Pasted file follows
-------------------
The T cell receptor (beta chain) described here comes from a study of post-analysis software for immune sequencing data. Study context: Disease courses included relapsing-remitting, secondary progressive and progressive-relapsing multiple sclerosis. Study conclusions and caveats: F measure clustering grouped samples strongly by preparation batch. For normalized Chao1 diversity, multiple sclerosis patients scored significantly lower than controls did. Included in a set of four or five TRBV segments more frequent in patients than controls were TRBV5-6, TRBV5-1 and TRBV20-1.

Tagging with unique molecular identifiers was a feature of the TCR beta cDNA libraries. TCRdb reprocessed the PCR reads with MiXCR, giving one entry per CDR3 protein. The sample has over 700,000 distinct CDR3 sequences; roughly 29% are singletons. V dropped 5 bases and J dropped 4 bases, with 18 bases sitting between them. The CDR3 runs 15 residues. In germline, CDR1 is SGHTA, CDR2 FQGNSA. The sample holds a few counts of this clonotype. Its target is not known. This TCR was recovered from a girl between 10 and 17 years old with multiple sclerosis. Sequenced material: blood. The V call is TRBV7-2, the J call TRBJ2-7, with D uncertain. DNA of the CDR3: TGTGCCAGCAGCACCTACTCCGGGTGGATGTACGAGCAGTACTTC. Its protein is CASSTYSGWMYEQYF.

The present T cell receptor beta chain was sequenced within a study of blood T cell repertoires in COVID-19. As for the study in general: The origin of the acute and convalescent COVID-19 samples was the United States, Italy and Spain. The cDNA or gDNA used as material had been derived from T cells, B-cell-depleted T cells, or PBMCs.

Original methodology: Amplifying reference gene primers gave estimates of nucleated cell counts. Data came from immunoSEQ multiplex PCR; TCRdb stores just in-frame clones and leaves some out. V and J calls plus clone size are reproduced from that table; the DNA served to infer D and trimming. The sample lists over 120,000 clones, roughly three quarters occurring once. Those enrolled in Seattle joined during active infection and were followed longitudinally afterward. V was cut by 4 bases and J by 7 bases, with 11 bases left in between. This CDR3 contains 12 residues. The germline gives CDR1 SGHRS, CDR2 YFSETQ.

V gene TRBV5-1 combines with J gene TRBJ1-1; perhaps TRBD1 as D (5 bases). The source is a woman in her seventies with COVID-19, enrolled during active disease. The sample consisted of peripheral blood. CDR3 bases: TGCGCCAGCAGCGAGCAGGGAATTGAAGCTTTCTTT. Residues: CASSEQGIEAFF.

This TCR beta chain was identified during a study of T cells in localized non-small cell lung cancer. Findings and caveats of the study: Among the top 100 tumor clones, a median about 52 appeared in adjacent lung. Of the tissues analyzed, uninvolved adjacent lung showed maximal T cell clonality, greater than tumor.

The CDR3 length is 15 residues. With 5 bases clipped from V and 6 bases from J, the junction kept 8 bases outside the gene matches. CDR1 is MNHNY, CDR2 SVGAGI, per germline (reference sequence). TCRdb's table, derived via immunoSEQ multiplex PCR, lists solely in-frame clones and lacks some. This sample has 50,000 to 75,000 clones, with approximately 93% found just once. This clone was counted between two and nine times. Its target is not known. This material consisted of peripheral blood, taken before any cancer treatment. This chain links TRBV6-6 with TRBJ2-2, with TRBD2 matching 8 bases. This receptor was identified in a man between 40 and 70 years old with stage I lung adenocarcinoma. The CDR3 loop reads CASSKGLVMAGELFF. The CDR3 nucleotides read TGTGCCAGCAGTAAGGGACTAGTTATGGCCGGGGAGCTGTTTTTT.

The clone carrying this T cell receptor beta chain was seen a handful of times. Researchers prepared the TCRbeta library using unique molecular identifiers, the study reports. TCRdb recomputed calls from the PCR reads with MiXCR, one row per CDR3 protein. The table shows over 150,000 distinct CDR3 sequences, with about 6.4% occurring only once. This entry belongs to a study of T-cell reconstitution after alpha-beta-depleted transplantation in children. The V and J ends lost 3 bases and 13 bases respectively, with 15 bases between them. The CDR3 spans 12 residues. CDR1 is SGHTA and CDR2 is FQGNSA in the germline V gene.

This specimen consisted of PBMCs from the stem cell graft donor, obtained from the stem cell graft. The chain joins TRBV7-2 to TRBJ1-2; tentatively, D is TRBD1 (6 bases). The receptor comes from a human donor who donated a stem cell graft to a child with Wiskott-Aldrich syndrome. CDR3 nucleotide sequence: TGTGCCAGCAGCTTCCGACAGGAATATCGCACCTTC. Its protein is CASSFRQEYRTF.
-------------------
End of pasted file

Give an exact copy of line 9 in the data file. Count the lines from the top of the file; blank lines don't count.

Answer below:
This specimen consisted of PBMCs from the stem cell graft donor, obtained from the stem cell graft. The chain joins TRBV7-2 to TRBJ1-2; tentatively, D is TRBD1 (6 bases). The receptor comes from a human donor who donated a stem cell graft to a child with Wiskott-Aldrich syndrome. CDR3 nucleotide sequence: TGTGCCAGCAGCTTCCGACAGGAATATCGCACCTTC. Its protein is CASSFRQEYRTF.